To be crucified is first to lie down
on a shaved tree, and then to have oafs stretch you out
on a crossbar as if for flight, then thick spikes
fix you into place.
Once the cross pops up and the pole stob
sinks vertically in an earth hole perhaps
at an awkward list, what then can you blame for hurt
but your own self’s burden?
You’re not the figurehead on a ship. You’re not
flying anywhere, and no one’s coming to hug you.
You hang like that, a sack of flesh with the hard
trinity of nails holding you into place.
Thus hung, your ribcage struggles up
to breathe until you suffocate, give up the ghost.
If God permits this, one wonders how
this twirling earth
manages to navigate the gravities and star tugs.
Or if some less than loving watcher
watches us scuttle across the boneyard greens
under which worms
seethe and the front jaws of beetles
eventually clasp toward the flesh of every beloved.
The man on the cross under massed thunderheads feels
his soul leak away,
then surge. Some windy authority lures him higher
till an unseen tear in the sky’s membrane is rent,
and he’s streaming light, snatched back, drawn close,
so all loneliness ends.
squishy on Flickr.
I shall call you squishy and you shall be mine and you shall be my squishy
sweet jesus superman,
if i had seen you
dressed in your blue suit
i would have known you.
maybe that choir boyclark
can stand around
listening to stories
but not you, not with
metropolis to save
and every crook in town
filthy with kryptonite.
lord, man of steel
i understand the cape,
the leggings, the whole
ball of wax.
you can trust me,
there is no planet stranger
than the one i’m from.
PHOTO: Major A. T. Casdagli RAOC, ‘God Save the King, F*** Hitler’ ,1941 ©Captain A. T. Casdagli After six months held by the Nazis in a prisoner of war camp, Major Alexis Casdagli was handed a piece of canvas by a fellow inmate. Pinching red and blue thread from a disintegrating pullover belonging to an elderly Cretan general, Casdagli passed the long hours in captivity by painstakingly creating a sampler in cross-stitch. Around decorative swastikas and a banal inscription saying he completed his work in December 1941, the British officer stitched a border of irregular dots and dashes. Over the next four years his work was displayed at the four camps in Germany where he was imprisoned, and his Nazi captors never once deciphered the messages threaded in Morse code: “God Save the King” and “Fuck Hitler”. (http://www.guardian.co.uk/lifeandstyle/2011/sep/03/tony-casdagli-father-stitching-nazis?INTCMP=SRCH )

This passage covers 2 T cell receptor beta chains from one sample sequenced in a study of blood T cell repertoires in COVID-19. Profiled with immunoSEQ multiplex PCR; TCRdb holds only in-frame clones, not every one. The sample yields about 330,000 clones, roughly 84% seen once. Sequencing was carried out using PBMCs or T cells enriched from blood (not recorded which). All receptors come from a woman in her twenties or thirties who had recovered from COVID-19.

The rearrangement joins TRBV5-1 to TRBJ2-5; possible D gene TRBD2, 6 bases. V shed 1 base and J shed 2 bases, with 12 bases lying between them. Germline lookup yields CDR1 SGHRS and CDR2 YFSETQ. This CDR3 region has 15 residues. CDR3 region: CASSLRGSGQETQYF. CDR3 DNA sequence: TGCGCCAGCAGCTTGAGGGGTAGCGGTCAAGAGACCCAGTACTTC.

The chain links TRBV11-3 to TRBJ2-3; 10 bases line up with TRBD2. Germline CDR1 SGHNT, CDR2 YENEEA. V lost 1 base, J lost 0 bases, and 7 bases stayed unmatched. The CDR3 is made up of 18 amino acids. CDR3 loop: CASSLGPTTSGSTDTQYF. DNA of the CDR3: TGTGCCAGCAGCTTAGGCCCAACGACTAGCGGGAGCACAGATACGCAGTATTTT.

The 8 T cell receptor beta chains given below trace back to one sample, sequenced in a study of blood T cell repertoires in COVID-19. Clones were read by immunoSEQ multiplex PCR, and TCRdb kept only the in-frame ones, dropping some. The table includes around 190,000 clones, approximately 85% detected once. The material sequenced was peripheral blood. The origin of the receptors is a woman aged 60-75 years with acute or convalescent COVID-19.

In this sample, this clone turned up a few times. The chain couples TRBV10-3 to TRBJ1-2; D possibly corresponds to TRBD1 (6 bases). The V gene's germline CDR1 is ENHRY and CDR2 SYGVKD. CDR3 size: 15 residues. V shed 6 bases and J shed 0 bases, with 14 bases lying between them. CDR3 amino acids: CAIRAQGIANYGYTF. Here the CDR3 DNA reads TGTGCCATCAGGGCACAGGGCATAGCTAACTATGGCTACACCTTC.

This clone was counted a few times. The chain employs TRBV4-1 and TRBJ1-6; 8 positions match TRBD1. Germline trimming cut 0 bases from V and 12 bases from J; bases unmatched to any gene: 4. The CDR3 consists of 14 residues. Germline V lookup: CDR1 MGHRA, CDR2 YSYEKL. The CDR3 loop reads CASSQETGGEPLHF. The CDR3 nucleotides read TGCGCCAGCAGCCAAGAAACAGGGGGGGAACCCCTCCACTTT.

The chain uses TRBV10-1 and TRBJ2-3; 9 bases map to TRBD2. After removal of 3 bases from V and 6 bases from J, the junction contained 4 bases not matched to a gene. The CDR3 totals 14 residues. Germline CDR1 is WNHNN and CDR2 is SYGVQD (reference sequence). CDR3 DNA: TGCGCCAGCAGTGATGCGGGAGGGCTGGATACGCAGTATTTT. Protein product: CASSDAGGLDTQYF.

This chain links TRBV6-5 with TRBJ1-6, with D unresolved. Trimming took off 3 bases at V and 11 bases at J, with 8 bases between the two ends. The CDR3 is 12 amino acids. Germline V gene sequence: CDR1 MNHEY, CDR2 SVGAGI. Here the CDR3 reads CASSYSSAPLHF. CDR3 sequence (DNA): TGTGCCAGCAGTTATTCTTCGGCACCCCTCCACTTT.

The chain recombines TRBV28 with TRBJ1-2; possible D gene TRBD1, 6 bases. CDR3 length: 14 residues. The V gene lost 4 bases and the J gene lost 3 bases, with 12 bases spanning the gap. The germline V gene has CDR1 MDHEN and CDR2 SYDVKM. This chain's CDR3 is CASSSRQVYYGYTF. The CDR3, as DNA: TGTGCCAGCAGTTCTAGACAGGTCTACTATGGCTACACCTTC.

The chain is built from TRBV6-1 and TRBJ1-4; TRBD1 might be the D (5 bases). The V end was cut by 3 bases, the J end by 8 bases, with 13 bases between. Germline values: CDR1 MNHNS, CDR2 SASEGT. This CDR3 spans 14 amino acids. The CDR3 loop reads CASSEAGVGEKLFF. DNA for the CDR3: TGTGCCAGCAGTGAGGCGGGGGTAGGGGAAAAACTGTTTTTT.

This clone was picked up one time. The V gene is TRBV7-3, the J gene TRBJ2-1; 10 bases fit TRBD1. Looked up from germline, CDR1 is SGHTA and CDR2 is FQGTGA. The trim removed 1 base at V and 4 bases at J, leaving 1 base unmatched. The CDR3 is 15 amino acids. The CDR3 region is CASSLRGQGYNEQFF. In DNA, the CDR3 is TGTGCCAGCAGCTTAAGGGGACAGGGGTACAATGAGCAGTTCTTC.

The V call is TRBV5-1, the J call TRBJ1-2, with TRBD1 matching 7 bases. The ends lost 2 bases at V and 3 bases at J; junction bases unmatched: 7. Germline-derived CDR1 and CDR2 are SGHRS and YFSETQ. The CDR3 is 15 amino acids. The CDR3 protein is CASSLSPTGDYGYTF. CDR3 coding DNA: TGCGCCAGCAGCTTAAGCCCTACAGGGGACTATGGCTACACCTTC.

BAMF, with cross stitch no less. Now who would come up to this guy and say that because he said it with cross stitch it wasn’t a manly thing to do?
Arnold Lobel - Owl at Home (1975)
"So the people took their dough before it was leavened, their kneading bowls wrapped in their cloaks upon their shoulders." —Exodus 12:34
You’ll need to travel light.
Take what you can carry: a book, a poem,
a battered tin cup, your child strapped
to your chest, clutching your necklace
in one hot possessive fist.
So the dough isn’t ready. So your heart
isn’t ready. You haven’t said goodbye
to the places where you hid as a child,
to the friends who aren’t interested in the journey,
to the graves you’ve tended.
But if you wait until you feel fully ready
you may never take the leap at all
and Infinity is calling you forth
out of this birth canal
and into the future’s wide expanse.
Learn to improvise flat cakes without yeast.
Learn to read new alphabets.
Wear God like a cloak
and stride forth with confidence.
You won’t know where you’re going
but you have the words of our sages,
the songs of our mothers, the inspiration
wrapped in your kneading bowl. Trust
that what you carry will sustain you
and take the first step out the door.